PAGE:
Heartbreak

11 Unusual Signs Of Trauma Bonding Most People Miss

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Breaking the cycle of trauma

Trauma bonding is characterized as loyalty to a person who is destructive. Although the term suggests a bonding of people through a shared experience of trauma, it's anything but.

While the idea of "bonding" tends to bring up implications of something good and beneficial, trauma bonds are both unhealthy and dysfunctional. A trauma bond is a term used to describe how the “misuse of fear, excitement, and intimate feelings” can be used to trap or entangle another person.

Thus, trauma bonds occur when you go through periods of intense love and excitement with a person followed by periods of abuse, neglect, and mistreatment.

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Trauma bonding refers to a maladapted attachment bond that is created through repeated abusive or traumatic childhood experiences with the caregiver, whereby this relationship pattern becomes internalized as a learned pattern of behavior for attachment.

Trauma bonding can be difficult to recognize and understand.

Trauma bonds can form in any relationship making it harder to recognize and understand. Individuals who have a dysfunctional bond with someone else may not initially recognize their attachment bond is unhealthy.

Rather, trauma bonding is usually recognized from the outside looking in. Friends and other family members are more likely to see toxic attachments than the individuals involved in the relationship. It is much easier to detect unhealthy bonds when observing another's relationship.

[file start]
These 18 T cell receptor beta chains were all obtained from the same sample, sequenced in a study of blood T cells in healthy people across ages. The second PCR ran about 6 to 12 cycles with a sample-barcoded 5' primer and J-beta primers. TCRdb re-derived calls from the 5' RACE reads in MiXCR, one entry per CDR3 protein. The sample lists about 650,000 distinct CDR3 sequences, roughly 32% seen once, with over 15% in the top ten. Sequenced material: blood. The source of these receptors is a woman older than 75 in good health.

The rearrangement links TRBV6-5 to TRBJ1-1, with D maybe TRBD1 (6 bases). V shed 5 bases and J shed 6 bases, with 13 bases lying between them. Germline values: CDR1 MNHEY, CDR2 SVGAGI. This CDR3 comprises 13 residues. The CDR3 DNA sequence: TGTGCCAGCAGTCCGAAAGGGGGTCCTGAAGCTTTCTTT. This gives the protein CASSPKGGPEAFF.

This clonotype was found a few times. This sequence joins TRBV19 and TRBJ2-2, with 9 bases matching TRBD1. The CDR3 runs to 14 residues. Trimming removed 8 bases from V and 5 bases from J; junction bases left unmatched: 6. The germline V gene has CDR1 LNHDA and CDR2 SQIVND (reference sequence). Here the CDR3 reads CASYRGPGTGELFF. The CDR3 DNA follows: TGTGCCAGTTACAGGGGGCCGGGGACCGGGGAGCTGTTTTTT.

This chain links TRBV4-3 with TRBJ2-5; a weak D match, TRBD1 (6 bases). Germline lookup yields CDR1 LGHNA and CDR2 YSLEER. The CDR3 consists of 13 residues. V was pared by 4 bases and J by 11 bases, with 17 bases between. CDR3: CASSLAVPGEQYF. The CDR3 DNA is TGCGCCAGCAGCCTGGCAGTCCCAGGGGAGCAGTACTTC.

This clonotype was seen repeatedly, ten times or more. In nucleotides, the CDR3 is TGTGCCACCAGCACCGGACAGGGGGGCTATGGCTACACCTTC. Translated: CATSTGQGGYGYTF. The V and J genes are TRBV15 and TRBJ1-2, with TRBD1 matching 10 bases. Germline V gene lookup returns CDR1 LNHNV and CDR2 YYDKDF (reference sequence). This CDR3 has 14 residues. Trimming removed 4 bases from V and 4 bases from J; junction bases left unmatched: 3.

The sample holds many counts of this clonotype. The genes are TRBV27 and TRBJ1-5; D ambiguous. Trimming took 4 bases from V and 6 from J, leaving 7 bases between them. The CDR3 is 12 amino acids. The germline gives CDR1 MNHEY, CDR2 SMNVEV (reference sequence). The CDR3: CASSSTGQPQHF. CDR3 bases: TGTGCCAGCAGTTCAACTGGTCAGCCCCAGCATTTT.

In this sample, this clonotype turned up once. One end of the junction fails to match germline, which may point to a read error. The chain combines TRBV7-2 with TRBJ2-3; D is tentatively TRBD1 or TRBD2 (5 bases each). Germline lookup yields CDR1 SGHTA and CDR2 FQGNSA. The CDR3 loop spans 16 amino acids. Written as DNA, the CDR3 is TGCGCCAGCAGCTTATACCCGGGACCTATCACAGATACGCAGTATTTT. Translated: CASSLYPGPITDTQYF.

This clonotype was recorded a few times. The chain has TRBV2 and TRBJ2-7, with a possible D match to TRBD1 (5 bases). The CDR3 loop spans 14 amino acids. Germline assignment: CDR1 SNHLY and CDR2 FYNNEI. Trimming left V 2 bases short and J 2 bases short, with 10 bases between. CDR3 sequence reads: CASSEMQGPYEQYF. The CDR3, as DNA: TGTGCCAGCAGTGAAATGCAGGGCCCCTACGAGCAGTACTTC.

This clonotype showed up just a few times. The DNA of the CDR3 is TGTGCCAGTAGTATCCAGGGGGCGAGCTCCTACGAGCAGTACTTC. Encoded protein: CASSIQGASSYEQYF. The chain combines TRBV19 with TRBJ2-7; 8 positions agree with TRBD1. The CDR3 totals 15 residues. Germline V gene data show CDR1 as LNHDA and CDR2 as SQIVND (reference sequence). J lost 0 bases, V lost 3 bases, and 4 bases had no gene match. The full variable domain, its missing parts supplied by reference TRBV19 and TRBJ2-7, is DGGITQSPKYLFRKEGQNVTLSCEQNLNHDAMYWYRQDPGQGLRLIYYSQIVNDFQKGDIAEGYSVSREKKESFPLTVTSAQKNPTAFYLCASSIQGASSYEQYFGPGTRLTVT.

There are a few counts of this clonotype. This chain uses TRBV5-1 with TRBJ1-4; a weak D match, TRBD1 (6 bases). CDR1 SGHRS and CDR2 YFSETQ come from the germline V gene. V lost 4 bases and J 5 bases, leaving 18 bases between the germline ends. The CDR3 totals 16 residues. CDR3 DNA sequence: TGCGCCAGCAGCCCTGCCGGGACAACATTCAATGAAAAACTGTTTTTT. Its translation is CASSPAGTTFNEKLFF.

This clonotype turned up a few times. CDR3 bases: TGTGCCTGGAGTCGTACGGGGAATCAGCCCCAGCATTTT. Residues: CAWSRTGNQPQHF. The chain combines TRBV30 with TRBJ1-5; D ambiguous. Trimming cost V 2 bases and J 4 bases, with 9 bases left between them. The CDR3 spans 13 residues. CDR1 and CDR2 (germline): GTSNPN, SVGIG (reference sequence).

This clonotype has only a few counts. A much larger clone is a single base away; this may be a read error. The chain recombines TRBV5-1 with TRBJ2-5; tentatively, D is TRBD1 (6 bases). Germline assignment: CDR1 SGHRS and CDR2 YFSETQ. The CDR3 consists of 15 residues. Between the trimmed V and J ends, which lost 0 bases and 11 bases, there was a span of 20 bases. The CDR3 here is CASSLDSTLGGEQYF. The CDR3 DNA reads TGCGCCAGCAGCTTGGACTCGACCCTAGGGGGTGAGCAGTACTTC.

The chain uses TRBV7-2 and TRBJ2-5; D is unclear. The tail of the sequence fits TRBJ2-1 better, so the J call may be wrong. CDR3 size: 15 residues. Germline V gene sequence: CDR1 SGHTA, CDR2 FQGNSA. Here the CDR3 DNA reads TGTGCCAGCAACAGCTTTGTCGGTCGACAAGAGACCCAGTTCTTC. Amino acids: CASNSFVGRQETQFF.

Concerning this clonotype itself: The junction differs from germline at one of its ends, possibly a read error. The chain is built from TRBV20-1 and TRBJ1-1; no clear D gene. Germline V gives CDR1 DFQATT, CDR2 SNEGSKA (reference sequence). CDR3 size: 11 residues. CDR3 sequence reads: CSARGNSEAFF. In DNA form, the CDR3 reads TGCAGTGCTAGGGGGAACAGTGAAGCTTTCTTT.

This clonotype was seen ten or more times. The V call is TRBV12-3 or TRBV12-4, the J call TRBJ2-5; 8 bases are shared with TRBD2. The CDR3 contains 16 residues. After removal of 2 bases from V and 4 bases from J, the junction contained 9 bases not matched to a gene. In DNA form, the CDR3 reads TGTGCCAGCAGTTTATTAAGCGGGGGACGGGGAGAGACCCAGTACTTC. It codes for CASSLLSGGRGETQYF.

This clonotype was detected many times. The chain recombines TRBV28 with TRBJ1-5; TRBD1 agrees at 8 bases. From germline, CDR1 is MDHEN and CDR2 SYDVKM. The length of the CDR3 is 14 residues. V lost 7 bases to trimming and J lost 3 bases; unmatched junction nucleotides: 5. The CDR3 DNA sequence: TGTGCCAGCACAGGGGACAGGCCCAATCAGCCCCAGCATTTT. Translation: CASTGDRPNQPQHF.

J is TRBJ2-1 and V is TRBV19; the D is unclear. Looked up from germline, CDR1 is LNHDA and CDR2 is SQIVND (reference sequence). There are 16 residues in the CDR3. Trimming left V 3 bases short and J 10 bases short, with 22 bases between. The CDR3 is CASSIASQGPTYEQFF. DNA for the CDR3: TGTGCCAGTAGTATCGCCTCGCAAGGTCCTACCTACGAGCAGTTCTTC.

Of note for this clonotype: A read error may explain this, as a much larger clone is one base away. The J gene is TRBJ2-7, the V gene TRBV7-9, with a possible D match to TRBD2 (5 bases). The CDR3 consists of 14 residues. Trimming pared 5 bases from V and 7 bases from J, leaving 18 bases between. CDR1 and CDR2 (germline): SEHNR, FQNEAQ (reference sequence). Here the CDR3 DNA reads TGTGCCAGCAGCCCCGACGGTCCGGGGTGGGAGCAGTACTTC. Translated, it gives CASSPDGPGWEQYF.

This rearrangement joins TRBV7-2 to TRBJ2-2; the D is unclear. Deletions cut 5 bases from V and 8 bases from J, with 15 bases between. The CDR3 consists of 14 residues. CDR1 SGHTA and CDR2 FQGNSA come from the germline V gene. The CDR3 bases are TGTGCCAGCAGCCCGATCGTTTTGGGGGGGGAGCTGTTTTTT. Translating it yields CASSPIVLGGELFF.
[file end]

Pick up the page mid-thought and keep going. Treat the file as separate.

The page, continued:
Trauma bonds strengthen over time unless the abuse cycle is broken.

Because trauma bonds exist in maladapted relationships whenever dysfunctional cycles occur, they must be identified and extinguished.

Negative cycles that are not identified or extinguished become strengthened, and reinforced over time. Once reinforcement occurs in dysfunctional exchanges, it can be extremely difficult if not impossible to resolve toxic relationships.

Stockholm syndrome is common in trauma bonding.

In abusive relationships that include physical violence, or hostage situations, trauma bonding can occur as a way to emotionally manage the abuse. 

For example, a hostage may bond with the hostage-taker and come to sympathize with their captors. This is the opposite of the fear, terror, and disdain that might be expected from the victims in these situations.

Many mental health professionals consider “Stockholm syndrome” bonding with someone abusing you as a coping mechanism or a way to help victims handle the trauma of a terrifying situation.

Unfortunately, some victims begin to perceive their abuser’s humanity and believe they have the same goals and values.

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Here are 11 signs of trauma bonding most people miss:

1. You know someone is bad for you, but you keep going back

You want to leave the relationship — and the abuser — but you find yourself being drawn back into the relationship or to the abuser.

2. Fear of cutting them out of your life creates emotional distress

You get upset at the thought of leaving this person, even though you know your relationship isn't healthy.

   

   

3. You exclude everyone from your relationship

Yes, everyone. No one comes between you and your abuser.

4. You isolate yourself from anyone who doesn't include the abuser

This can include friends, family, or other loved ones. If they don't want anything to do with your abuser, you want nothing to do with them.

5. You worry about doing things that may upset them

This can include hanging out with friends, doing activities, or even dyeing your hair in certain colors the abuser doesn't like. If they don't like it, you avoid it.